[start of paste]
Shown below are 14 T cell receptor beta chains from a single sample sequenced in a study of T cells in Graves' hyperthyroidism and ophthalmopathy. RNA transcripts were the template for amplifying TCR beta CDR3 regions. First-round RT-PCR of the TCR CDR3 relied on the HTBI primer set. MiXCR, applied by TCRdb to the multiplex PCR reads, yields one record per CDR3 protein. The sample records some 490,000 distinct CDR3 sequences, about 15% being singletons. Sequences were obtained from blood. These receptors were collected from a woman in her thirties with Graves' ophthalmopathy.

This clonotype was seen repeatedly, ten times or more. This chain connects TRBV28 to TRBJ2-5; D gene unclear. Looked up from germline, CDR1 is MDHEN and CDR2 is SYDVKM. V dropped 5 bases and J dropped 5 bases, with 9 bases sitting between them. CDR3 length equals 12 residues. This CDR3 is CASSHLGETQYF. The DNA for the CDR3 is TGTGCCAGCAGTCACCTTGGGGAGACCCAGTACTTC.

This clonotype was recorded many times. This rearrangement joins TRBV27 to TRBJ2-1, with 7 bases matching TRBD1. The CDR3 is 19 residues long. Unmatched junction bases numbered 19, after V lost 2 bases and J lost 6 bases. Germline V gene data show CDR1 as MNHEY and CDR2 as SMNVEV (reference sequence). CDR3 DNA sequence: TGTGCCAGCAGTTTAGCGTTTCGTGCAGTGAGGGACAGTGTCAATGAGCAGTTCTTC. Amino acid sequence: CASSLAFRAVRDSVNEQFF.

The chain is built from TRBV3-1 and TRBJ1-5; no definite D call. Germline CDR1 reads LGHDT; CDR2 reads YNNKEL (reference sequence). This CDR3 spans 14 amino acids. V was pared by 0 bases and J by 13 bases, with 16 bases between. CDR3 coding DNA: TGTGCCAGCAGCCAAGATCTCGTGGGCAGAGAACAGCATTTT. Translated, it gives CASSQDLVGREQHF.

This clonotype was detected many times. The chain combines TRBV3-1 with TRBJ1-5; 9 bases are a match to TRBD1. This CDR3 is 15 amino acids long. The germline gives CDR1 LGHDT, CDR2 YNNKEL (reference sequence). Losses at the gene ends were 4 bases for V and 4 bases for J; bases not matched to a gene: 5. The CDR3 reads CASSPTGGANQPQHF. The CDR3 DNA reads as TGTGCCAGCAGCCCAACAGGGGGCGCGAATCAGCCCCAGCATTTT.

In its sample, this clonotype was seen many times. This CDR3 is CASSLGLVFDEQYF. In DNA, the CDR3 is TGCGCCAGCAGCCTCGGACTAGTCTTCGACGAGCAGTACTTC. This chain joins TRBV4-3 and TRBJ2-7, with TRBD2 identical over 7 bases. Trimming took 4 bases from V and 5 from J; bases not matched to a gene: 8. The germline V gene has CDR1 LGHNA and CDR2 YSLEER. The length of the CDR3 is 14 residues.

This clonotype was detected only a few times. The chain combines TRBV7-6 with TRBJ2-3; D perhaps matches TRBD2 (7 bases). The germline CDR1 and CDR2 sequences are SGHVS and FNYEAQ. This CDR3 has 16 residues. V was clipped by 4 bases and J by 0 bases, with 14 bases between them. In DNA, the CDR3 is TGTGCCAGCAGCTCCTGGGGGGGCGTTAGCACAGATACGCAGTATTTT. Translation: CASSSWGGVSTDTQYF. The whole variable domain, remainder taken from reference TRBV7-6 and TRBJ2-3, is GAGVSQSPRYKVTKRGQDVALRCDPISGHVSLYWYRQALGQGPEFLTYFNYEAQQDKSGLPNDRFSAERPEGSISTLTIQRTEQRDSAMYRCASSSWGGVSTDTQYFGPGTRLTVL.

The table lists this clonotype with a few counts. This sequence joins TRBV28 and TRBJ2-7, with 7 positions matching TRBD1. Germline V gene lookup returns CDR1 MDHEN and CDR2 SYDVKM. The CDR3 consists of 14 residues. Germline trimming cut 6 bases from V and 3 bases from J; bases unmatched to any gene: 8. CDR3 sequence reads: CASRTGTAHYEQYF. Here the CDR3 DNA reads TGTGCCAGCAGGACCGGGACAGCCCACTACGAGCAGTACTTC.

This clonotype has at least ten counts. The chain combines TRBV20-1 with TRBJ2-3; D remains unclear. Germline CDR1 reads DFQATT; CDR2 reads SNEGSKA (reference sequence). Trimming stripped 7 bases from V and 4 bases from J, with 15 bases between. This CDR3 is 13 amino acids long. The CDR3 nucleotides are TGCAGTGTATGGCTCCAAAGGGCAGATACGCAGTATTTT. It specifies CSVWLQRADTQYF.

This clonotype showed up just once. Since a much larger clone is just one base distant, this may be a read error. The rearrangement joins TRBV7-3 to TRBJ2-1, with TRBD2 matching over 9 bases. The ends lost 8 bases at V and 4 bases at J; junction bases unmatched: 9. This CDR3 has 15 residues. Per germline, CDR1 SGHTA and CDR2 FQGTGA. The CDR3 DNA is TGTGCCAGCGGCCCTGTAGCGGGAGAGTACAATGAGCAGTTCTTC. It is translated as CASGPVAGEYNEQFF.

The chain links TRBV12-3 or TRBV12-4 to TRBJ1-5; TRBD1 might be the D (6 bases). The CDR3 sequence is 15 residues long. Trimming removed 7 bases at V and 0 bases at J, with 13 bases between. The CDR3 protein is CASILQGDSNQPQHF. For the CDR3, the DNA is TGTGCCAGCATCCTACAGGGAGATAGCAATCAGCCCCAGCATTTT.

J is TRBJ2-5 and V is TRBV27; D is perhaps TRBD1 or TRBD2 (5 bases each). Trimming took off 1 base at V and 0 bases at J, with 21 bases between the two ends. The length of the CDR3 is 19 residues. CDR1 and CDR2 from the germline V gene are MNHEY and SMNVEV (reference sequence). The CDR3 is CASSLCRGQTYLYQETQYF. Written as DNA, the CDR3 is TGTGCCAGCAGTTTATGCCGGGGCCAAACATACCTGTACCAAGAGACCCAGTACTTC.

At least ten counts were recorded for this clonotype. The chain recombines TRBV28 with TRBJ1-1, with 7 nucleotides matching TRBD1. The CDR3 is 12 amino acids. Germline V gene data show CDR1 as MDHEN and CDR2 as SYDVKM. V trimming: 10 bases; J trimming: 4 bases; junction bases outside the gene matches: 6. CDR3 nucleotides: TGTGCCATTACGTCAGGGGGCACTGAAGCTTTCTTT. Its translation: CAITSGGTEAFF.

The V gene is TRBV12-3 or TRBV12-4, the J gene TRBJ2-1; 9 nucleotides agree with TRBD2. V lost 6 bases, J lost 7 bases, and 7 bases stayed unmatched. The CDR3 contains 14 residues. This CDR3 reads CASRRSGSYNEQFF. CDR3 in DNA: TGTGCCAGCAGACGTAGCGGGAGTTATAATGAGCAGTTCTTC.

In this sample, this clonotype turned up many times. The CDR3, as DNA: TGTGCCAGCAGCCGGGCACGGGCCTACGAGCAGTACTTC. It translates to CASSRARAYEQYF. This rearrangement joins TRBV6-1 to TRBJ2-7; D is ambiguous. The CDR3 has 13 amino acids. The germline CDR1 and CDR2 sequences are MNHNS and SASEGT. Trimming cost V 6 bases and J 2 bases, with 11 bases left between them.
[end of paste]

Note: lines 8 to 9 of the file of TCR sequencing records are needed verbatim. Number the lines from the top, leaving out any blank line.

The table lists this clonotype with a few counts. This sequence joins TRBV28 and TRBJ2-7, with 7 positions matching TRBD1. Germline V gene lookup returns CDR1 MDHEN and CDR2 SYDVKM. The CDR3 consists of 14 residues. Germline trimming cut 6 bases from V and 3 bases from J; bases unmatched to any gene: 8. CDR3 sequence reads: CASRTGTAHYEQYF. Here the CDR3 DNA reads TGTGCCAGCAGGACCGGGACAGCCCACTACGAGCAGTACTTC.

This clonotype has at least ten counts. The chain combines TRBV20-1 with TRBJ2-3; D remains unclear. Germline CDR1 reads DFQATT; CDR2 reads SNEGSKA (reference sequence). Trimming stripped 7 bases from V and 4 bases from J, with 15 bases between. This CDR3 is 13 amino acids long. The CDR3 nucleotides are TGCAGTGTATGGCTCCAAAGGGCAGATACGCAGTATTTT. It specifies CSVWLQRADTQYF.